A certain alleviation with respect to the number of storage locations can be achieved on the basis of what is referred to as partially associative memories, wherein the comparison of the key no longer occurs parallel in every memory word but is serialized Hilberg, W., "Digitale Speicher 1" Oldenbourg, 1987. Having to , equip each memory cell with a comparator circuit can be avoided in this way, the chip size being clearly reduced as a result thereof.
Even given partially associative memories based on traditional technology, however, the search strategy is based on comparing the corresponding partial content of each and every memory word to the search key in order to find the associated information. This leads to relatively long search times in the partially associative memory.
In many applications, specifically in most table searches that are required within the framework of communications applications, the case does not occur that a plurality of hits can be present for one key. It is far more important in this context that an optimally large plurality of memory cells can be addressed with one search. For this reason, the classic (partially) associative memory is not adapted to this task. Nonetheless, fastest table accesses are becoming more and more important, specifically in communications technology with its trend toward gigabit and terabit processing.
It is an object of the present invention to provide a data memory arrangement and a method for the operation thereof with which accesses to associated data ensuing via keys is accelerated.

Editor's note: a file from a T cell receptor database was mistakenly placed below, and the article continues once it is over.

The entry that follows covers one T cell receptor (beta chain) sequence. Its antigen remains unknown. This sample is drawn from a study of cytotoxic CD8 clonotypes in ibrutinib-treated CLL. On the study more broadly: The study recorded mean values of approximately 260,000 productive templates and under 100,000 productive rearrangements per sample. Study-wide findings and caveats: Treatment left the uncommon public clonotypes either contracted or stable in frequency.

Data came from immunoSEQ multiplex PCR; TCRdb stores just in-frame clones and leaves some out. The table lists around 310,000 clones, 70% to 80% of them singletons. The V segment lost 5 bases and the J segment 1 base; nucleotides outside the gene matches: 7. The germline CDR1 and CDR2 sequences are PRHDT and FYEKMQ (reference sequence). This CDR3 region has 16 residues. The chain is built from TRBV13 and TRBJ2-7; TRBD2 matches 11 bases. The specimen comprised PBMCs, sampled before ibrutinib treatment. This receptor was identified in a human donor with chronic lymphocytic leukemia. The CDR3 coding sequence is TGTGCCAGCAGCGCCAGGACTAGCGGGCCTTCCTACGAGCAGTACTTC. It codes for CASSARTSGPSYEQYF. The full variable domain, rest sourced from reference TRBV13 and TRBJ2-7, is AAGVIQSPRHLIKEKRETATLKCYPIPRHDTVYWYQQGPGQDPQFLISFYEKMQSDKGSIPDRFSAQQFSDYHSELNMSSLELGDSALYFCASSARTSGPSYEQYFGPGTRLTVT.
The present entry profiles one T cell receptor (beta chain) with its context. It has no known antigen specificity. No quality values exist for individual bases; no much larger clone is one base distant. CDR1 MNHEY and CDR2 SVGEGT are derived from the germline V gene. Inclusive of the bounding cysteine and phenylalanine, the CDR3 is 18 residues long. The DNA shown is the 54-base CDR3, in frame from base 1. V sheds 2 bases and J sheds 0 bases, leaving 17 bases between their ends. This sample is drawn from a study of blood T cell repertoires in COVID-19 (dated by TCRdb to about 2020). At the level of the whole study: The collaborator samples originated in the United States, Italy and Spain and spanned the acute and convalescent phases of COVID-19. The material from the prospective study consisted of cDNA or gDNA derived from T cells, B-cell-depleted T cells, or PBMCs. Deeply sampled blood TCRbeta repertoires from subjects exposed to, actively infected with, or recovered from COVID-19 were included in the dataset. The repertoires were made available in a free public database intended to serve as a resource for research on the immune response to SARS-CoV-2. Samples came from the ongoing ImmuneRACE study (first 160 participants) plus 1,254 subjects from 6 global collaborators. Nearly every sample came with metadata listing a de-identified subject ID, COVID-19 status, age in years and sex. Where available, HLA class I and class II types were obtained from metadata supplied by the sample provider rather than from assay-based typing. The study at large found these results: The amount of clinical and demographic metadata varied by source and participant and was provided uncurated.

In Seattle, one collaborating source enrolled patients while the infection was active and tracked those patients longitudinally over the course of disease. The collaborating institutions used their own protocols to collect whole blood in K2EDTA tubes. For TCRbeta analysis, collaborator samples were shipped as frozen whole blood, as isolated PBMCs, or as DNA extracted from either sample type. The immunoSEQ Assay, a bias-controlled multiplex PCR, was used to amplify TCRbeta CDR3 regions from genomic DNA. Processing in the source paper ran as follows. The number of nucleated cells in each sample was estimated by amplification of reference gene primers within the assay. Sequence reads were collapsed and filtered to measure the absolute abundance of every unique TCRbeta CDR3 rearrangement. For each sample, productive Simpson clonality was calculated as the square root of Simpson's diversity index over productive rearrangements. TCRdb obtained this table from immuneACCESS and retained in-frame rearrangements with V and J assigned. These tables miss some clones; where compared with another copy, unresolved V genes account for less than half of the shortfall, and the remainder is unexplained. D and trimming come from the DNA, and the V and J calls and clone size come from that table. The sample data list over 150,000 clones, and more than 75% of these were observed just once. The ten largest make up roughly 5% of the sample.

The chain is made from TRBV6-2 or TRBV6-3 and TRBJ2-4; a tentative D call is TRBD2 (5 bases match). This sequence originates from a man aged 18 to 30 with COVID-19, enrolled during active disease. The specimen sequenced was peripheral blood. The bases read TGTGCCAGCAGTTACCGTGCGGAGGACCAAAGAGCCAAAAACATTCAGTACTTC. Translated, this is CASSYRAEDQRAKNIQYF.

In general terms the present invention is a monolithically integrated data memory arrangement, whereby at least one addressable main memory area for the acceptance of data to be stored is provided in at least one memory, and whereby at least one address generator is provided which generates at least one address for addressing the main memory area from data to be stored, producing the at least one address by applying a hash function onto at least a part of the data to be stored. In a method of the present invention for operating the data memory arrangement, a polynomial division on the basis of a generator polynomial, what is referred to as a CRC calculation, is applied as the has method. At least one previously stored intermediate result of polynomial divisions is employed in the calculation of the polynomial division for shortening the calculating time.
A particular advantage of the arrangement of the present invention is that the internal address and databus word widths is freely selectable. As a result thereof, an extremely efficient data access is enabled. It can also be beneficial in this context to make the address generator freely programmable, so that a different hash function can be set for the address generating as needed.
It can also be advantageous to provide a data gate logic that, dependent on a control signal, controls write and read events from the memory or into the memory. It is possible to keep memory contents available for a comparison to data pending at the bus with the buffer memory within this data gate logic.
It can also be advantageous to provide a status logic which sorts the key information from an incoming data stream with the assistance of a control signal and keeps it ready in a memory.
It is also beneficial to implement the collision handling in the status logic since the incoming data are intermediately stored there. An easy comparison is thus possible. Following thereupon, a new key can simply be calculated according to a known overflow method such as described, for example, in Ollmert, H. J. Datenstrukturen und Datenorganisationen, Oldenbourg, 1989, pp. 133-162.